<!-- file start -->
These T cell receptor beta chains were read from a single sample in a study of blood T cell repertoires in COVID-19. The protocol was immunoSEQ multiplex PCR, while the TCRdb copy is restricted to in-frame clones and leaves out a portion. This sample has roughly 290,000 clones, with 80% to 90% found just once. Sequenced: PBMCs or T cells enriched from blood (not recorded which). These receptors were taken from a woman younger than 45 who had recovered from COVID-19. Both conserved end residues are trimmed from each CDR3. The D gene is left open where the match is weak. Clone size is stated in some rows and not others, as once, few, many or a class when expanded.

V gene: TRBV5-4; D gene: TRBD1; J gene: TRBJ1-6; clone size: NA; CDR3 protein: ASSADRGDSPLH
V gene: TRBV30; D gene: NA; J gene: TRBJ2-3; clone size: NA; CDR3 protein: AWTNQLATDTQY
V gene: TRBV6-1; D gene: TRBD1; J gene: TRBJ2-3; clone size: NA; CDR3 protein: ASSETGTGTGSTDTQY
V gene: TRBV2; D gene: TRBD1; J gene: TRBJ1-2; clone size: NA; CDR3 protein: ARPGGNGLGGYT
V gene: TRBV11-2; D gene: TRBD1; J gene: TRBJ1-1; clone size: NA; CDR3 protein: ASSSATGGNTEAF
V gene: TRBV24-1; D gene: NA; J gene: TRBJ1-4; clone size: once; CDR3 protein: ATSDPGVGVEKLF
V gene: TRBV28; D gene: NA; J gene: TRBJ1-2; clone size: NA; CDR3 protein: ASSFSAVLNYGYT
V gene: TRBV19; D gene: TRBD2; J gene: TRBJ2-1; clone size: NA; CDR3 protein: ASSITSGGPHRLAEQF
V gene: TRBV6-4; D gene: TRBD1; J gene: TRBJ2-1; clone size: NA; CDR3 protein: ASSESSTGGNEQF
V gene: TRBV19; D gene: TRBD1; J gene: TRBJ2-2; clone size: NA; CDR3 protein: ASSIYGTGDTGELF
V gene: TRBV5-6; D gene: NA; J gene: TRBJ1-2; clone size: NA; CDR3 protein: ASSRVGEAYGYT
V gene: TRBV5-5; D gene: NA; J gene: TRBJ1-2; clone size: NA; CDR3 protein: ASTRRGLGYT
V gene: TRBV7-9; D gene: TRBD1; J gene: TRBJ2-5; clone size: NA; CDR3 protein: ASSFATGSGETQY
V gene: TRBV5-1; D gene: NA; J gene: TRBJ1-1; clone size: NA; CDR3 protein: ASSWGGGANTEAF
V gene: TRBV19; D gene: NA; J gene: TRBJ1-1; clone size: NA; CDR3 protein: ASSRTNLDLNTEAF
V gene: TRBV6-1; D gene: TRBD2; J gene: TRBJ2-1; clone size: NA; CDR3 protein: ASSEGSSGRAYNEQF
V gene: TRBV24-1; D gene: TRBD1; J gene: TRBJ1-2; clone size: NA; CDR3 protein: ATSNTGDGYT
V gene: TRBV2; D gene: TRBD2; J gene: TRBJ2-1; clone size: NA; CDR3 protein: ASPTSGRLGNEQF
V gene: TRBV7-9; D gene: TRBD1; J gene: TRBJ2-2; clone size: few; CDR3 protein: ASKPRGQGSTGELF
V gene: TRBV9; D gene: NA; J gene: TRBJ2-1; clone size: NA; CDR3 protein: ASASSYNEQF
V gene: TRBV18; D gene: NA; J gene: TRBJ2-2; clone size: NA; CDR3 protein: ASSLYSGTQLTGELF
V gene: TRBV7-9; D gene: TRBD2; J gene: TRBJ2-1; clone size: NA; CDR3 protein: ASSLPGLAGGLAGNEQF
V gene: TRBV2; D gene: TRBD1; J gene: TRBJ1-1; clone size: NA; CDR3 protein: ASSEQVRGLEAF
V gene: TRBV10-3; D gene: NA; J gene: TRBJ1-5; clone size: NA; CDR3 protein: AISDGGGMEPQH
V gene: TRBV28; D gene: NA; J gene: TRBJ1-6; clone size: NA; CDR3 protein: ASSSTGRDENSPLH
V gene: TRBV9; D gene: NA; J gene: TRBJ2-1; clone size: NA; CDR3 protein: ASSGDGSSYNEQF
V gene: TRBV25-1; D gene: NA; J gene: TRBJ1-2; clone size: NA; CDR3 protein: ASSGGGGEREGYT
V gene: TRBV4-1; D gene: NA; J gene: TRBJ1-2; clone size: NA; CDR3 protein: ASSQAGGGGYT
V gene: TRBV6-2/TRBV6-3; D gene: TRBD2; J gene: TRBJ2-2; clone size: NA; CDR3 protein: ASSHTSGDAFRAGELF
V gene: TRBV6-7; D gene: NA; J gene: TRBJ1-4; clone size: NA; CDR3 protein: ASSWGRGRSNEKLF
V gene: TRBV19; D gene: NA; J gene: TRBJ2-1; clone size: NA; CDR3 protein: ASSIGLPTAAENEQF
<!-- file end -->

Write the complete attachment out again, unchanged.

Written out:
These T cell receptor beta chains were read from a single sample in a study of blood T cell repertoires in COVID-19. The protocol was immunoSEQ multiplex PCR, while the TCRdb copy is restricted to in-frame clones and leaves out a portion. This sample has roughly 290,000 clones, with 80% to 90% found just once. Sequenced: PBMCs or T cells enriched from blood (not recorded which). These receptors were taken from a woman younger than 45 who had recovered from COVID-19. Both conserved end residues are trimmed from each CDR3. The D gene is left open where the match is weak. Clone size is stated in some rows and not others, as once, few, many or a class when expanded.

V gene: TRBV5-4; D gene: TRBD1; J gene: TRBJ1-6; clone size: NA; CDR3 protein: ASSADRGDSPLH
V gene: TRBV30; D gene: NA; J gene: TRBJ2-3; clone size: NA; CDR3 protein: AWTNQLATDTQY
V gene: TRBV6-1; D gene: TRBD1; J gene: TRBJ2-3; clone size: NA; CDR3 protein: ASSETGTGTGSTDTQY
V gene: TRBV2; D gene: TRBD1; J gene: TRBJ1-2; clone size: NA; CDR3 protein: ARPGGNGLGGYT
V gene: TRBV11-2; D gene: TRBD1; J gene: TRBJ1-1; clone size: NA; CDR3 protein: ASSSATGGNTEAF
V gene: TRBV24-1; D gene: NA; J gene: TRBJ1-4; clone size: once; CDR3 protein: ATSDPGVGVEKLF
V gene: TRBV28; D gene: NA; J gene: TRBJ1-2; clone size: NA; CDR3 protein: ASSFSAVLNYGYT
V gene: TRBV19; D gene: TRBD2; J gene: TRBJ2-1; clone size: NA; CDR3 protein: ASSITSGGPHRLAEQF
V gene: TRBV6-4; D gene: TRBD1; J gene: TRBJ2-1; clone size: NA; CDR3 protein: ASSESSTGGNEQF
V gene: TRBV19; D gene: TRBD1; J gene: TRBJ2-2; clone size: NA; CDR3 protein: ASSIYGTGDTGELF
V gene: TRBV5-6; D gene: NA; J gene: TRBJ1-2; clone size: NA; CDR3 protein: ASSRVGEAYGYT
V gene: TRBV5-5; D gene: NA; J gene: TRBJ1-2; clone size: NA; CDR3 protein: ASTRRGLGYT
V gene: TRBV7-9; D gene: TRBD1; J gene: TRBJ2-5; clone size: NA; CDR3 protein: ASSFATGSGETQY
V gene: TRBV5-1; D gene: NA; J gene: TRBJ1-1; clone size: NA; CDR3 protein: ASSWGGGANTEAF
V gene: TRBV19; D gene: NA; J gene: TRBJ1-1; clone size: NA; CDR3 protein: ASSRTNLDLNTEAF
V gene: TRBV6-1; D gene: TRBD2; J gene: TRBJ2-1; clone size: NA; CDR3 protein: ASSEGSSGRAYNEQF
V gene: TRBV24-1; D gene: TRBD1; J gene: TRBJ1-2; clone size: NA; CDR3 protein: ATSNTGDGYT
V gene: TRBV2; D gene: TRBD2; J gene: TRBJ2-1; clone size: NA; CDR3 protein: ASPTSGRLGNEQF
V gene: TRBV7-9; D gene: TRBD1; J gene: TRBJ2-2; clone size: few; CDR3 protein: ASKPRGQGSTGELF
V gene: TRBV9; D gene: NA; J gene: TRBJ2-1; clone size: NA; CDR3 protein: ASASSYNEQF
V gene: TRBV18; D gene: NA; J gene: TRBJ2-2; clone size: NA; CDR3 protein: ASSLYSGTQLTGELF
V gene: TRBV7-9; D gene: TRBD2; J gene: TRBJ2-1; clone size: NA; CDR3 protein: ASSLPGLAGGLAGNEQF
V gene: TRBV2; D gene: TRBD1; J gene: TRBJ1-1; clone size: NA; CDR3 protein: ASSEQVRGLEAF
V gene: TRBV10-3; D gene: NA; J gene: TRBJ1-5; clone size: NA; CDR3 protein: AISDGGGMEPQH
V gene: TRBV28; D gene: NA; J gene: TRBJ1-6; clone size: NA; CDR3 protein: ASSSTGRDENSPLH
V gene: TRBV9; D gene: NA; J gene: TRBJ2-1; clone size: NA; CDR3 protein: ASSGDGSSYNEQF
V gene: TRBV25-1; D gene: NA; J gene: TRBJ1-2; clone size: NA; CDR3 protein: ASSGGGGEREGYT
V gene: TRBV4-1; D gene: NA; J gene: TRBJ1-2; clone size: NA; CDR3 protein: ASSQAGGGGYT
V gene: TRBV6-2/TRBV6-3; D gene: TRBD2; J gene: TRBJ2-2; clone size: NA; CDR3 protein: ASSHTSGDAFRAGELF
V gene: TRBV6-7; D gene: NA; J gene: TRBJ1-4; clone size: NA; CDR3 protein: ASSWGRGRSNEKLF
V gene: TRBV19; D gene: NA; J gene: TRBJ2-1; clone size: NA; CDR3 protein: ASSIGLPTAAENEQF